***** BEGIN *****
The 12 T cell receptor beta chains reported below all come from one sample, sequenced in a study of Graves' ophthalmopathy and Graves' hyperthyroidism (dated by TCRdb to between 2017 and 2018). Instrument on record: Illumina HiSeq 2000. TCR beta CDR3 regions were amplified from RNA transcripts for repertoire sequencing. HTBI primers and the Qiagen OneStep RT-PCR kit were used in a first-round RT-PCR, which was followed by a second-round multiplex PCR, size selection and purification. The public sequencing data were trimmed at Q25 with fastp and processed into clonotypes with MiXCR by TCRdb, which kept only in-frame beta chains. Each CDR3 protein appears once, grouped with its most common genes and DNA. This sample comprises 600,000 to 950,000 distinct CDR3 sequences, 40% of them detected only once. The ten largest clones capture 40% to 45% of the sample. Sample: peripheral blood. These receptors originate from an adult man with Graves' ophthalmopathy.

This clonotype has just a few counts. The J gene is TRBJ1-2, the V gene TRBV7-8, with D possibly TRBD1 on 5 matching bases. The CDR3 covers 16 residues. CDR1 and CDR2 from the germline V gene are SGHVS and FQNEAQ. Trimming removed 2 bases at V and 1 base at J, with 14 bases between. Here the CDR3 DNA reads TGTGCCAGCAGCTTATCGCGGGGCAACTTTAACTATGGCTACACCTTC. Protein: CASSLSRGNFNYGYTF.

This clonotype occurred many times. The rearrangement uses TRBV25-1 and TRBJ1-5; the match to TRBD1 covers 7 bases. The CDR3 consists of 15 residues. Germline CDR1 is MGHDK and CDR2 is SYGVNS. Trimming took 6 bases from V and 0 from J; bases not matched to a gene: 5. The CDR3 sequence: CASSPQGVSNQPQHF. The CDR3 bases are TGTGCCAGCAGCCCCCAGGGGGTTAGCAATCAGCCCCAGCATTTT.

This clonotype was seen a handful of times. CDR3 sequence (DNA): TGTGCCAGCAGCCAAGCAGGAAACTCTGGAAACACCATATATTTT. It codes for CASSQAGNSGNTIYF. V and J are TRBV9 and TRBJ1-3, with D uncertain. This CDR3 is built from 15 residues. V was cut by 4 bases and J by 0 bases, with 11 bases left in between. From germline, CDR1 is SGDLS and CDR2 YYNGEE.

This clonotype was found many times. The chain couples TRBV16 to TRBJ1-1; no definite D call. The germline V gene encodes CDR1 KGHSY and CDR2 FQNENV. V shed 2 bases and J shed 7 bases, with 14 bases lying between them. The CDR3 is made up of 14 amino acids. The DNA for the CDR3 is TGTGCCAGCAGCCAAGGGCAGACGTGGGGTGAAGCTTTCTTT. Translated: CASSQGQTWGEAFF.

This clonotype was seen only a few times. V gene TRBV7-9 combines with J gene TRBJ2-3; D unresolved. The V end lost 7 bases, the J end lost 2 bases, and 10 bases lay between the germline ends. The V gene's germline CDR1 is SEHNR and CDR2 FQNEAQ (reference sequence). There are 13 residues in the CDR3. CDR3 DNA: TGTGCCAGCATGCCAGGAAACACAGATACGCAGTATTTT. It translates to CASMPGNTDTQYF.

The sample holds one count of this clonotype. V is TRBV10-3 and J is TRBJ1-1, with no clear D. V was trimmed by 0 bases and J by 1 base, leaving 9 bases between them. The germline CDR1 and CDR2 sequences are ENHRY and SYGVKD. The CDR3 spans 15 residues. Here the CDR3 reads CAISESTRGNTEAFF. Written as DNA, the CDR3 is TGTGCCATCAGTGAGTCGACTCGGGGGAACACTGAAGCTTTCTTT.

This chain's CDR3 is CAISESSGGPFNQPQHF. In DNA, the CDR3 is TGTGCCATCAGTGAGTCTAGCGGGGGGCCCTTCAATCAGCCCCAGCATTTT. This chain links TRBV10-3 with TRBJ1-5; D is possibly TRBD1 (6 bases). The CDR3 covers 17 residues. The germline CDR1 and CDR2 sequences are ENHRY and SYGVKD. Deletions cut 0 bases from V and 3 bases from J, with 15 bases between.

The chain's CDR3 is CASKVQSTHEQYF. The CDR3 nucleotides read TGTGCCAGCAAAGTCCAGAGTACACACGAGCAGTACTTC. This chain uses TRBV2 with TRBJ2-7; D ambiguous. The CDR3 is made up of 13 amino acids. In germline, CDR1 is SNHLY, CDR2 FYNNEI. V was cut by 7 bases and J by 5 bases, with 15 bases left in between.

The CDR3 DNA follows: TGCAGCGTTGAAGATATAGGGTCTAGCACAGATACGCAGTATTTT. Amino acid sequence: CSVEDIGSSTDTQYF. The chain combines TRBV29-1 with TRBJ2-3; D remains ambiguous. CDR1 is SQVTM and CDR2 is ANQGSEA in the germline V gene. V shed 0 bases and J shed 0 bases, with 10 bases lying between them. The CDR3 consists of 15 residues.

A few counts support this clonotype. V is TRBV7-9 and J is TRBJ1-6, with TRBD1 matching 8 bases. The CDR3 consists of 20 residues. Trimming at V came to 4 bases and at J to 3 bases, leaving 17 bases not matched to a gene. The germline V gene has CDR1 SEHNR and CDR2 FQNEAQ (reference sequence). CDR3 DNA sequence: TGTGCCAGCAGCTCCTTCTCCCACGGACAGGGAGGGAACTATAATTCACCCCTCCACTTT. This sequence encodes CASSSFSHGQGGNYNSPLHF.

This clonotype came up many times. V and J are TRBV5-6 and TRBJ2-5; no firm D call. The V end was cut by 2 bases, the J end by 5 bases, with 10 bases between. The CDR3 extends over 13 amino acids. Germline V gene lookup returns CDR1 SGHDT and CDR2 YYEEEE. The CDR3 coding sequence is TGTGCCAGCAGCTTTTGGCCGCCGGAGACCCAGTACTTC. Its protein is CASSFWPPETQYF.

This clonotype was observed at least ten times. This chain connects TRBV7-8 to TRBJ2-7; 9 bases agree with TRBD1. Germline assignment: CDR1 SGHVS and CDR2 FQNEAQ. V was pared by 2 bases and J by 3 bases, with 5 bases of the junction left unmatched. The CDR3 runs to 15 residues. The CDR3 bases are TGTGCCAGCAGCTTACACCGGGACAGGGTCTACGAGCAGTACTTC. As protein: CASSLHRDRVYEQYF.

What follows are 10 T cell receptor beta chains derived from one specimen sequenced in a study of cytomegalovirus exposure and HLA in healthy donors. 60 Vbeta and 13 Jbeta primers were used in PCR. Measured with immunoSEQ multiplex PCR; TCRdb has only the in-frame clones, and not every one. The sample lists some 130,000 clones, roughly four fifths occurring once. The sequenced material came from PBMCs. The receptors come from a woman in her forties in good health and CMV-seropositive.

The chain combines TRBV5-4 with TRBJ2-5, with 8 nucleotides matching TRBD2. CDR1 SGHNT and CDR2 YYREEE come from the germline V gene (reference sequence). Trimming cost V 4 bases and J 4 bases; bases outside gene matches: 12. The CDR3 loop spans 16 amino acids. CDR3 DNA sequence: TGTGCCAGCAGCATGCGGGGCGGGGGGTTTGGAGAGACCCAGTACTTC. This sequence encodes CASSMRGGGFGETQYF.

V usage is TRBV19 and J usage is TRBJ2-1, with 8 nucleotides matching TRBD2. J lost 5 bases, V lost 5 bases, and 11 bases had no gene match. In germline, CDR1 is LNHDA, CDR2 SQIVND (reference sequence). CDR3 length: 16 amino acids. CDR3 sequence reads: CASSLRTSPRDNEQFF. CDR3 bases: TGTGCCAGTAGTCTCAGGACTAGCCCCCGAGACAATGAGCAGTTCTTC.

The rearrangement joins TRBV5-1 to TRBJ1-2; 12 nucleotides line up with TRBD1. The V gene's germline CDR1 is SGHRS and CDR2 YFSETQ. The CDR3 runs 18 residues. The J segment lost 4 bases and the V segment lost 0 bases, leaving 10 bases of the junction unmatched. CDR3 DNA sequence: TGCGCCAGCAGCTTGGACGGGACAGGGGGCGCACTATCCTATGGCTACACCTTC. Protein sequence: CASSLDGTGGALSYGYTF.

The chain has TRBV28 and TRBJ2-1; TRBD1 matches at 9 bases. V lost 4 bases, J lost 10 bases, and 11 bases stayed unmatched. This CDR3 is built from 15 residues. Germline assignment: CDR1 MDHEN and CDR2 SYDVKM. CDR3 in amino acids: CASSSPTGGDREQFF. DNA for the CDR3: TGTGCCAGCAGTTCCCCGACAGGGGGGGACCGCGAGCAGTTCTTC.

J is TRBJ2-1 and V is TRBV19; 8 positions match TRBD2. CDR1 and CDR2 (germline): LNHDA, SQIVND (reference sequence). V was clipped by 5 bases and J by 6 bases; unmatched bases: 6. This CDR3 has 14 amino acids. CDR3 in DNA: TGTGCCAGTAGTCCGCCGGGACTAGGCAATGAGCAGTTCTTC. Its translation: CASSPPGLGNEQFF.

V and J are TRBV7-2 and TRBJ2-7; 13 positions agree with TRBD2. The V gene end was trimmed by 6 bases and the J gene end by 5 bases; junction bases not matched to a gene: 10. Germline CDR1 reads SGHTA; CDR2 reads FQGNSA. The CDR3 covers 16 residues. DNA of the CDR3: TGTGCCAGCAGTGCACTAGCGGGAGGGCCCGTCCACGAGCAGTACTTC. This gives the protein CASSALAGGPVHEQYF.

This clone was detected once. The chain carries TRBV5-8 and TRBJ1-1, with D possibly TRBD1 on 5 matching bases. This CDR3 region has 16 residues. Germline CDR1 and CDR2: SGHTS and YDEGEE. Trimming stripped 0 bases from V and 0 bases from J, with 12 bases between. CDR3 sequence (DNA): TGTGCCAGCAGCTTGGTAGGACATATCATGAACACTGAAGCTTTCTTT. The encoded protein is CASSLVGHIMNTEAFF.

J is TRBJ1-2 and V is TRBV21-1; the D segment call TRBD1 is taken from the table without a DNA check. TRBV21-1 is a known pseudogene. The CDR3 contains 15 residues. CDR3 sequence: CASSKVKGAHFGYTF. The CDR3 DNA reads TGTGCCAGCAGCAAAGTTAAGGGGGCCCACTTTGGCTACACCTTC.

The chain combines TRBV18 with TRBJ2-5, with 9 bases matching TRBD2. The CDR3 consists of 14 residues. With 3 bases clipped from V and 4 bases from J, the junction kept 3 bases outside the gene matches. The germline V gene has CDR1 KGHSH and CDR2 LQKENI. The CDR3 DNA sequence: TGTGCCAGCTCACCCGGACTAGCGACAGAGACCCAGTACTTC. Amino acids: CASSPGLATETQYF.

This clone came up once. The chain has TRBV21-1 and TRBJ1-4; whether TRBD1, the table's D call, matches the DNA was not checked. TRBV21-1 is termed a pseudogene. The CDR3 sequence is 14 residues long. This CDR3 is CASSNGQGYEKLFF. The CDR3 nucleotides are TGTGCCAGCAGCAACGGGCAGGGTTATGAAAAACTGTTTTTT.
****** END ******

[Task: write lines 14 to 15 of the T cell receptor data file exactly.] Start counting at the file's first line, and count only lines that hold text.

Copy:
What follows are 10 T cell receptor beta chains derived from one specimen sequenced in a study of cytomegalovirus exposure and HLA in healthy donors. 60 Vbeta and 13 Jbeta primers were used in PCR. Measured with immunoSEQ multiplex PCR; TCRdb has only the in-frame clones, and not every one. The sample lists some 130,000 clones, roughly four fifths occurring once. The sequenced material came from PBMCs. The receptors come from a woman in her forties in good health and CMV-seropositive.

The chain combines TRBV5-4 with TRBJ2-5, with 8 nucleotides matching TRBD2. CDR1 SGHNT and CDR2 YYREEE come from the germline V gene (reference sequence). Trimming cost V 4 bases and J 4 bases; bases outside gene matches: 12. The CDR3 loop spans 16 amino acids. CDR3 DNA sequence: TGTGCCAGCAGCATGCGGGGCGGGGGGTTTGGAGAGACCCAGTACTTC. This sequence encodes CASSMRGGGFGETQYF.